- Submit smart! Work closely with your intellectual property attorney when submitting an idea to a potential licensee to ensure that your idea is adequately protected. Never sign a confidentiality agreement without first having an attorney review it. And never turn over materials to a company without your attorney giving you the green light. It may be dangerous unless you have adequate patent protection in place or a confidentiality agreement that your attorney deems sufficient to protect your intellectual property.
- Analyze your targeted licensee. Always do research on the company you’re targeting prior to pitching them. Check to see if the potential licensee has the manufacturing and distribution capability you need already in place. If they do, their risk is mitigated to a substantial degree, and they will be much more likely to seriously consider the opportunity. Believe it or not, though, you may have to educate them on how your product can fit into their existing lines of business.
- Don’t reinvent procedures. It’s important to follow the established protocol of a licensee when submitting your idea for consideration. If you attempt to bend the rules, your submission can be stopped dead in its tracks before ever being given consideration. If a targeted licensee has a licensing office, always start there to get a case file started at the company’s licensing office, and attend to their confidentiality procedures.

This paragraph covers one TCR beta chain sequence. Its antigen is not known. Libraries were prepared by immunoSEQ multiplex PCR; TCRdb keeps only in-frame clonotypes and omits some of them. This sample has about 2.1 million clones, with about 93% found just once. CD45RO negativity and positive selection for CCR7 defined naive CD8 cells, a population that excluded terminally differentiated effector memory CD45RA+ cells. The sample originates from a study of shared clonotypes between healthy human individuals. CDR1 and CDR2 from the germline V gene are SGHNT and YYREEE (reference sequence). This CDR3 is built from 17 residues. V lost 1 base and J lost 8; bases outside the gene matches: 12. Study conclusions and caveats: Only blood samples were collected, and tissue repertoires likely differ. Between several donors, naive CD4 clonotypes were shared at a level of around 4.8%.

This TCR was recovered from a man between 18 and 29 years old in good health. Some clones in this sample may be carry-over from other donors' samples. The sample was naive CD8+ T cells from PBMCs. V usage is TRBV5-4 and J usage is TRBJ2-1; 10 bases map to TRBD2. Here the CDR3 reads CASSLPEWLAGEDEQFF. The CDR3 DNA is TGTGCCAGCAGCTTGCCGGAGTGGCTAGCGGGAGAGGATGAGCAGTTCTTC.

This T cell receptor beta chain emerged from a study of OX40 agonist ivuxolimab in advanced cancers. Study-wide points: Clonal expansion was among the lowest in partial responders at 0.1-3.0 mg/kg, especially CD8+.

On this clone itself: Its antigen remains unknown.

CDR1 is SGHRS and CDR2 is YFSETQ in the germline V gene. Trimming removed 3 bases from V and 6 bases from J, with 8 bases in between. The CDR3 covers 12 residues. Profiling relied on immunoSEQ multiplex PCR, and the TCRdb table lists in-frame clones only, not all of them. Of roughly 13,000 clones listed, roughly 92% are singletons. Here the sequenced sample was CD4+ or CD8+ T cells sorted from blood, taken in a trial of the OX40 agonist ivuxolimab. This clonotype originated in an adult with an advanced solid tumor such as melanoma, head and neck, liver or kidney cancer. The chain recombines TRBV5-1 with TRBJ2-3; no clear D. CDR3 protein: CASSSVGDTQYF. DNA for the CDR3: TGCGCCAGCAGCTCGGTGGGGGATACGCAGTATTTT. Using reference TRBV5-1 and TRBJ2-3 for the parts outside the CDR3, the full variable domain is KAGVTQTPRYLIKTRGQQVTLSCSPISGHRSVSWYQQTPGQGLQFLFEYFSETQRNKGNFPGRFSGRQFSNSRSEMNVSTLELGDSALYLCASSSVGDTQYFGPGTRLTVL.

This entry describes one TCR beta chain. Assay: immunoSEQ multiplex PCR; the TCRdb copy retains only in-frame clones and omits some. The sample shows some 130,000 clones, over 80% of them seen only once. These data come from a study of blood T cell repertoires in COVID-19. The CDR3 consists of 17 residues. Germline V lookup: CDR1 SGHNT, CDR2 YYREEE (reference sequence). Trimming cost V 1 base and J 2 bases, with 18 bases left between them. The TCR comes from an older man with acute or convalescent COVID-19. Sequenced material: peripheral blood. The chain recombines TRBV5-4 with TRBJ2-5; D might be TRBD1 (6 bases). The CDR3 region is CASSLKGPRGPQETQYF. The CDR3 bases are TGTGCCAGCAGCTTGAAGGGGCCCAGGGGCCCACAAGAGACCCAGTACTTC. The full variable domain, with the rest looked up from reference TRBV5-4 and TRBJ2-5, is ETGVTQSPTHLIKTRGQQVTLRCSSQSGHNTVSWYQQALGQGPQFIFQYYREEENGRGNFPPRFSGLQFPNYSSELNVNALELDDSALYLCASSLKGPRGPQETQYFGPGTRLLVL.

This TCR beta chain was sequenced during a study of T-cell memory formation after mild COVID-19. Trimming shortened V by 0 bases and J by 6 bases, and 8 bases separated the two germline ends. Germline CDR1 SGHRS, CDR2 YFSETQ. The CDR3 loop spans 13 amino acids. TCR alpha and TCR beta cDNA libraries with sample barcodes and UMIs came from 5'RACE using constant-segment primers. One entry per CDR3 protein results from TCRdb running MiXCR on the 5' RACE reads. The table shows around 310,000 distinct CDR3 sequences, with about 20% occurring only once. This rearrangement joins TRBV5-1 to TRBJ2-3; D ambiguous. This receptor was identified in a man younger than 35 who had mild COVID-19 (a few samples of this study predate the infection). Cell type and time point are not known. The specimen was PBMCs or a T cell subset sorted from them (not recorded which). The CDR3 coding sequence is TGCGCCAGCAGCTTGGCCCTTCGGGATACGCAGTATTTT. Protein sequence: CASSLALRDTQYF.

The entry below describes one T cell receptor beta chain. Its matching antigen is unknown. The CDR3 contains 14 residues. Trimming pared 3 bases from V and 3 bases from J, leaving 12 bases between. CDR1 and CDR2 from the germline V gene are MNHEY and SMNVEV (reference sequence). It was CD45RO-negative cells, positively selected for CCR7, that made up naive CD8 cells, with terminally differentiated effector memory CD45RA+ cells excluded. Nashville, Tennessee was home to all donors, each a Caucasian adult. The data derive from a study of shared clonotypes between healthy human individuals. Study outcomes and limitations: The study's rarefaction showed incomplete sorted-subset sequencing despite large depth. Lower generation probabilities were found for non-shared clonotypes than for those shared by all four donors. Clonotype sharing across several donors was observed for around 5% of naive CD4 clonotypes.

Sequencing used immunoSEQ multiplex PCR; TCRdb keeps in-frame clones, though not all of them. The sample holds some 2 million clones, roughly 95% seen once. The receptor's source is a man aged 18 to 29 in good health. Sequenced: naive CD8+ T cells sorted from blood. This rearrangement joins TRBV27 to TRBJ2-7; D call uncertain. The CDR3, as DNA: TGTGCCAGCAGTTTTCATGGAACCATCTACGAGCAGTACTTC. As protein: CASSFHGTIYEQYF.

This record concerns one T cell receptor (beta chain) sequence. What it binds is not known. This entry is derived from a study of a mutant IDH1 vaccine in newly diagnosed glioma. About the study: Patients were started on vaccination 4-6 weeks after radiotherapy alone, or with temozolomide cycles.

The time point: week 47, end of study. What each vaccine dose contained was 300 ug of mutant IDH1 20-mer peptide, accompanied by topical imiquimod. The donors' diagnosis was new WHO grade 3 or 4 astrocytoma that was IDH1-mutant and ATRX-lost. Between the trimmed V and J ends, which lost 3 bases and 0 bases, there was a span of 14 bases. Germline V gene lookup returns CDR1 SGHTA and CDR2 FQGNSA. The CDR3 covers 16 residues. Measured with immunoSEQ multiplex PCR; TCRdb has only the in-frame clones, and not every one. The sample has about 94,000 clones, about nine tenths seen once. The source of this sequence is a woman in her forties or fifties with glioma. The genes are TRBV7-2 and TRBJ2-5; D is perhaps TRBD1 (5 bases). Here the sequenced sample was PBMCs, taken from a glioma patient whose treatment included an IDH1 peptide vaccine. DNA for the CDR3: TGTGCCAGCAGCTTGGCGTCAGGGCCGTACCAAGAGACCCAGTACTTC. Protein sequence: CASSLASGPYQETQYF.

- Find a champion. Once you have clearance from the company to present your idea, always try to find a champion from within the company who gets excited about your idea and works to “pull” the idea into the company rather than you simply attempting to “push” the idea onto the company.
- “No” is an opportunity. Remember, it’s always safer for the company to say no to an idea than it is to say yes. The key is to be able to overcome the likely onslaught of negative responses the company will undoubtedly throw your way. It’s imperative (even in the midst of a no) that instead of hanging up or walking out in defeat, you ask to understand specifically why. If someone says no to you, that’s a perfect opportunity to learn. Immediately ask why? What are the concerns? Are they insurmountable? What could be done to address the concerns? You’ll use what you learn to create a yes! next time around.
- Multiple baskets. As the old saying goes, “don’t put all your eggs in one basket.” Relying on a single potential licensee just adds more risk to a challenge that already has plenty of inherent risk. It’s smart to approach more than one potential licensee to increase your odds for success. Further, playing multiple bidders off of each other can actually put some well-needed leverage on your side of the negotiating table by bringing out the competitive nature of the potential licensees. Ultimately, if you generate serious interest (and your aim is to license your invention to just one licensee) be sure you know when to stop playing competitors against each other. The moment you select your licensee, you’ll have to begin building good faith with them and you don’t want “bad blood” to tarnish how they perceive you and work with you in the long run.
Product licensing: our bottom line
While obtaining a license from a third party to produce and sell your product is very challenging, it can be done. And if you properly prepare and equip yourself for the challenge, you have a shot to have the dream of landing that product licensing deal, and collecting royalties while the licensee does all the work and takes all of the risk.
Originally published April 22, 2005.